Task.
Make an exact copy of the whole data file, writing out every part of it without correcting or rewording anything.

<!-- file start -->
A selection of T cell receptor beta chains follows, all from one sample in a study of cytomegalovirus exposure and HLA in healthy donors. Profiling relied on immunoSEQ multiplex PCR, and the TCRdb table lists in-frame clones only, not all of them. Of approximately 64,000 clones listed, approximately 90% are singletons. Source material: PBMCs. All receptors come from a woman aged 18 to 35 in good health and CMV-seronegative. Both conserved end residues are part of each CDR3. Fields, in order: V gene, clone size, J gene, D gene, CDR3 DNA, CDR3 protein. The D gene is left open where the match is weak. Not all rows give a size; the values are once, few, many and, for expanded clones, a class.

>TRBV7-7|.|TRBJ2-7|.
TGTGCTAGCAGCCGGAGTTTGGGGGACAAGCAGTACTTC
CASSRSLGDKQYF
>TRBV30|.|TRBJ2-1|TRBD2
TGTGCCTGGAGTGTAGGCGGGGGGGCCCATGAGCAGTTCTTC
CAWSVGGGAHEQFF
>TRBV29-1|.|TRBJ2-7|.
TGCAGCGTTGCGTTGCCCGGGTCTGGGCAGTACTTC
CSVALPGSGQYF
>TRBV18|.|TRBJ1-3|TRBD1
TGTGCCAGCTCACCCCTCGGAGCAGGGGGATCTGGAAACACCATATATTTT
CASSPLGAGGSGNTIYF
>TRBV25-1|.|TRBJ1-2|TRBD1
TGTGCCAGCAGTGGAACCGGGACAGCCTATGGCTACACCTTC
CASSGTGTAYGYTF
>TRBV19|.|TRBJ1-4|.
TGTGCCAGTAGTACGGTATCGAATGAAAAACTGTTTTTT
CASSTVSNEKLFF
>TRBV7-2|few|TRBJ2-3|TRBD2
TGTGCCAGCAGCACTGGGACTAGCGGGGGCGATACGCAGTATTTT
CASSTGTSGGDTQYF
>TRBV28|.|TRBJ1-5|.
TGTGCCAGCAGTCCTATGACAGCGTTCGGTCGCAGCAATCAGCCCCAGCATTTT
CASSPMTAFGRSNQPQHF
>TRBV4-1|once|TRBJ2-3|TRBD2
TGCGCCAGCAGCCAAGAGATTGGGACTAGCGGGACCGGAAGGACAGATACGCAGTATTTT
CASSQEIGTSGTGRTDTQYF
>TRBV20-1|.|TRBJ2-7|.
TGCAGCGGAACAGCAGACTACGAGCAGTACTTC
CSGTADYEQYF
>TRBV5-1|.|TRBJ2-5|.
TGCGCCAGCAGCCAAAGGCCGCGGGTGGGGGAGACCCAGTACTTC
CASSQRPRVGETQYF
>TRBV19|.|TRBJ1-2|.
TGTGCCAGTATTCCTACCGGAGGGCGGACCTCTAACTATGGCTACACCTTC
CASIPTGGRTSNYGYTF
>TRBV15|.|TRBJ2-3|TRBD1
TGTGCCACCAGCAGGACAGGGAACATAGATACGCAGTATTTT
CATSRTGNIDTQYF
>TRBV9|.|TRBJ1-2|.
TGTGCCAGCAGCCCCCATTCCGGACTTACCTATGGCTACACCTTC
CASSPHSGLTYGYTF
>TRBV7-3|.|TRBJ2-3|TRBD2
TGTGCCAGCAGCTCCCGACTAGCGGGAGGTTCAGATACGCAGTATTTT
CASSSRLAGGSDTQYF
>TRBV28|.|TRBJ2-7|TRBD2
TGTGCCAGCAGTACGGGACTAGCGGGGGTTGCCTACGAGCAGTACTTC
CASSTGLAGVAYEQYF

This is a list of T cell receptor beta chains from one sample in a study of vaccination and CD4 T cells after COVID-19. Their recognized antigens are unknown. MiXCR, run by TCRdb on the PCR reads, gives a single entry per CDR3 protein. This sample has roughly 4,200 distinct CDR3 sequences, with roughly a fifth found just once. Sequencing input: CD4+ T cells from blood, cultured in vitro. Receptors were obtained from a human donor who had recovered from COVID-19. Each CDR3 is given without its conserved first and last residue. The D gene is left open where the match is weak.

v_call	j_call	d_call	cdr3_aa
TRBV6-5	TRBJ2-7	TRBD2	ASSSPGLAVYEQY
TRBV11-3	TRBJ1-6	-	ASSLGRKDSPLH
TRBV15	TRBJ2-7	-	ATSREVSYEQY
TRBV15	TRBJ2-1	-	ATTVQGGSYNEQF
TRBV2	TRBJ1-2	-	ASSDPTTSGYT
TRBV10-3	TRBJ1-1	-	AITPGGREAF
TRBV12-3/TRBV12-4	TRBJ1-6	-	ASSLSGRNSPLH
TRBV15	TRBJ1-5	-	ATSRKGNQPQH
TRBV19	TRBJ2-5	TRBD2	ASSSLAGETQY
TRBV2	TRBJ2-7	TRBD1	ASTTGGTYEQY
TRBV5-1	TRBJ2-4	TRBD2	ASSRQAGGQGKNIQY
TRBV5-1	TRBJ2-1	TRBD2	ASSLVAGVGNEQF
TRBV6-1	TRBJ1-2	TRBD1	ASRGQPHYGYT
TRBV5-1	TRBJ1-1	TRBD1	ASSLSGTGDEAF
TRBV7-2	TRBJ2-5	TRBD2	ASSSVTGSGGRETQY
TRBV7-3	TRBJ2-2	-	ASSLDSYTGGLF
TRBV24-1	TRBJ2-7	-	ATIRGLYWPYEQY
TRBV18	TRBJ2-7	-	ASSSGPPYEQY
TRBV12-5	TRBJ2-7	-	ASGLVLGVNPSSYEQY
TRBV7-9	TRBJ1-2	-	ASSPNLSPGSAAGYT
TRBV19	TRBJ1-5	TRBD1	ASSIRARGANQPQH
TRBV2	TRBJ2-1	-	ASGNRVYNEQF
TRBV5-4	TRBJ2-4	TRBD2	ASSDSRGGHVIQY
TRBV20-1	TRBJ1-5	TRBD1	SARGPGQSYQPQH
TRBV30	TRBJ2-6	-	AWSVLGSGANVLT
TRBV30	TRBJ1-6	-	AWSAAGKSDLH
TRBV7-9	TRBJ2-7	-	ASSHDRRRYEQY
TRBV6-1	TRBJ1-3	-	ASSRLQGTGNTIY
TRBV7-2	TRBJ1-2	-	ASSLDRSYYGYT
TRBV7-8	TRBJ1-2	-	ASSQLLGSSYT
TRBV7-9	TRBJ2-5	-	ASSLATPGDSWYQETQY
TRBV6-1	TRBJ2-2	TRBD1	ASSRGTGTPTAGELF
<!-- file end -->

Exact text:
A selection of T cell receptor beta chains follows, all from one sample in a study of cytomegalovirus exposure and HLA in healthy donors. Profiling relied on immunoSEQ multiplex PCR, and the TCRdb table lists in-frame clones only, not all of them. Of approximately 64,000 clones listed, approximately 90% are singletons. Source material: PBMCs. All receptors come from a woman aged 18 to 35 in good health and CMV-seronegative. Both conserved end residues are part of each CDR3. Fields, in order: V gene, clone size, J gene, D gene, CDR3 DNA, CDR3 protein. The D gene is left open where the match is weak. Not all rows give a size; the values are once, few, many and, for expanded clones, a class.

>TRBV7-7|.|TRBJ2-7|.
TGTGCTAGCAGCCGGAGTTTGGGGGACAAGCAGTACTTC
CASSRSLGDKQYF
>TRBV30|.|TRBJ2-1|TRBD2
TGTGCCTGGAGTGTAGGCGGGGGGGCCCATGAGCAGTTCTTC
CAWSVGGGAHEQFF
>TRBV29-1|.|TRBJ2-7|.
TGCAGCGTTGCGTTGCCCGGGTCTGGGCAGTACTTC
CSVALPGSGQYF
>TRBV18|.|TRBJ1-3|TRBD1
TGTGCCAGCTCACCCCTCGGAGCAGGGGGATCTGGAAACACCATATATTTT
CASSPLGAGGSGNTIYF
>TRBV25-1|.|TRBJ1-2|TRBD1
TGTGCCAGCAGTGGAACCGGGACAGCCTATGGCTACACCTTC
CASSGTGTAYGYTF
>TRBV19|.|TRBJ1-4|.
TGTGCCAGTAGTACGGTATCGAATGAAAAACTGTTTTTT
CASSTVSNEKLFF
>TRBV7-2|few|TRBJ2-3|TRBD2
TGTGCCAGCAGCACTGGGACTAGCGGGGGCGATACGCAGTATTTT
CASSTGTSGGDTQYF
>TRBV28|.|TRBJ1-5|.
TGTGCCAGCAGTCCTATGACAGCGTTCGGTCGCAGCAATCAGCCCCAGCATTTT
CASSPMTAFGRSNQPQHF
>TRBV4-1|once|TRBJ2-3|TRBD2
TGCGCCAGCAGCCAAGAGATTGGGACTAGCGGGACCGGAAGGACAGATACGCAGTATTTT
CASSQEIGTSGTGRTDTQYF
>TRBV20-1|.|TRBJ2-7|.
TGCAGCGGAACAGCAGACTACGAGCAGTACTTC
CSGTADYEQYF
>TRBV5-1|.|TRBJ2-5|.
TGCGCCAGCAGCCAAAGGCCGCGGGTGGGGGAGACCCAGTACTTC
CASSQRPRVGETQYF
>TRBV19|.|TRBJ1-2|.
TGTGCCAGTATTCCTACCGGAGGGCGGACCTCTAACTATGGCTACACCTTC
CASIPTGGRTSNYGYTF
>TRBV15|.|TRBJ2-3|TRBD1
TGTGCCACCAGCAGGACAGGGAACATAGATACGCAGTATTTT
CATSRTGNIDTQYF
>TRBV9|.|TRBJ1-2|.
TGTGCCAGCAGCCCCCATTCCGGACTTACCTATGGCTACACCTTC
CASSPHSGLTYGYTF
>TRBV7-3|.|TRBJ2-3|TRBD2
TGTGCCAGCAGCTCCCGACTAGCGGGAGGTTCAGATACGCAGTATTTT
CASSSRLAGGSDTQYF
>TRBV28|.|TRBJ2-7|TRBD2
TGTGCCAGCAGTACGGGACTAGCGGGGGTTGCCTACGAGCAGTACTTC
CASSTGLAGVAYEQYF

This is a list of T cell receptor beta chains from one sample in a study of vaccination and CD4 T cells after COVID-19. Their recognized antigens are unknown. MiXCR, run by TCRdb on the PCR reads, gives a single entry per CDR3 protein. This sample has roughly 4,200 distinct CDR3 sequences, with roughly a fifth found just once. Sequencing input: CD4+ T cells from blood, cultured in vitro. Receptors were obtained from a human donor who had recovered from COVID-19. Each CDR3 is given without its conserved first and last residue. The D gene is left open where the match is weak.

v_call	j_call	d_call	cdr3_aa
TRBV6-5	TRBJ2-7	TRBD2	ASSSPGLAVYEQY
TRBV11-3	TRBJ1-6	-	ASSLGRKDSPLH
TRBV15	TRBJ2-7	-	ATSREVSYEQY
TRBV15	TRBJ2-1	-	ATTVQGGSYNEQF
TRBV2	TRBJ1-2	-	ASSDPTTSGYT
TRBV10-3	TRBJ1-1	-	AITPGGREAF
TRBV12-3/TRBV12-4	TRBJ1-6	-	ASSLSGRNSPLH
TRBV15	TRBJ1-5	-	ATSRKGNQPQH
TRBV19	TRBJ2-5	TRBD2	ASSSLAGETQY
TRBV2	TRBJ2-7	TRBD1	ASTTGGTYEQY
TRBV5-1	TRBJ2-4	TRBD2	ASSRQAGGQGKNIQY
TRBV5-1	TRBJ2-1	TRBD2	ASSLVAGVGNEQF
TRBV6-1	TRBJ1-2	TRBD1	ASRGQPHYGYT
TRBV5-1	TRBJ1-1	TRBD1	ASSLSGTGDEAF
TRBV7-2	TRBJ2-5	TRBD2	ASSSVTGSGGRETQY
TRBV7-3	TRBJ2-2	-	ASSLDSYTGGLF
TRBV24-1	TRBJ2-7	-	ATIRGLYWPYEQY
TRBV18	TRBJ2-7	-	ASSSGPPYEQY
TRBV12-5	TRBJ2-7	-	ASGLVLGVNPSSYEQY
TRBV7-9	TRBJ1-2	-	ASSPNLSPGSAAGYT
TRBV19	TRBJ1-5	TRBD1	ASSIRARGANQPQH
TRBV2	TRBJ2-1	-	ASGNRVYNEQF
TRBV5-4	TRBJ2-4	TRBD2	ASSDSRGGHVIQY
TRBV20-1	TRBJ1-5	TRBD1	SARGPGQSYQPQH
TRBV30	TRBJ2-6	-	AWSVLGSGANVLT
TRBV30	TRBJ1-6	-	AWSAAGKSDLH
TRBV7-9	TRBJ2-7	-	ASSHDRRRYEQY
TRBV6-1	TRBJ1-3	-	ASSRLQGTGNTIY
TRBV7-2	TRBJ1-2	-	ASSLDRSYYGYT
TRBV7-8	TRBJ1-2	-	ASSQLLGSSYT
TRBV7-9	TRBJ2-5	-	ASSLATPGDSWYQETQY
TRBV6-1	TRBJ2-2	TRBD1	ASSRGTGTPTAGELF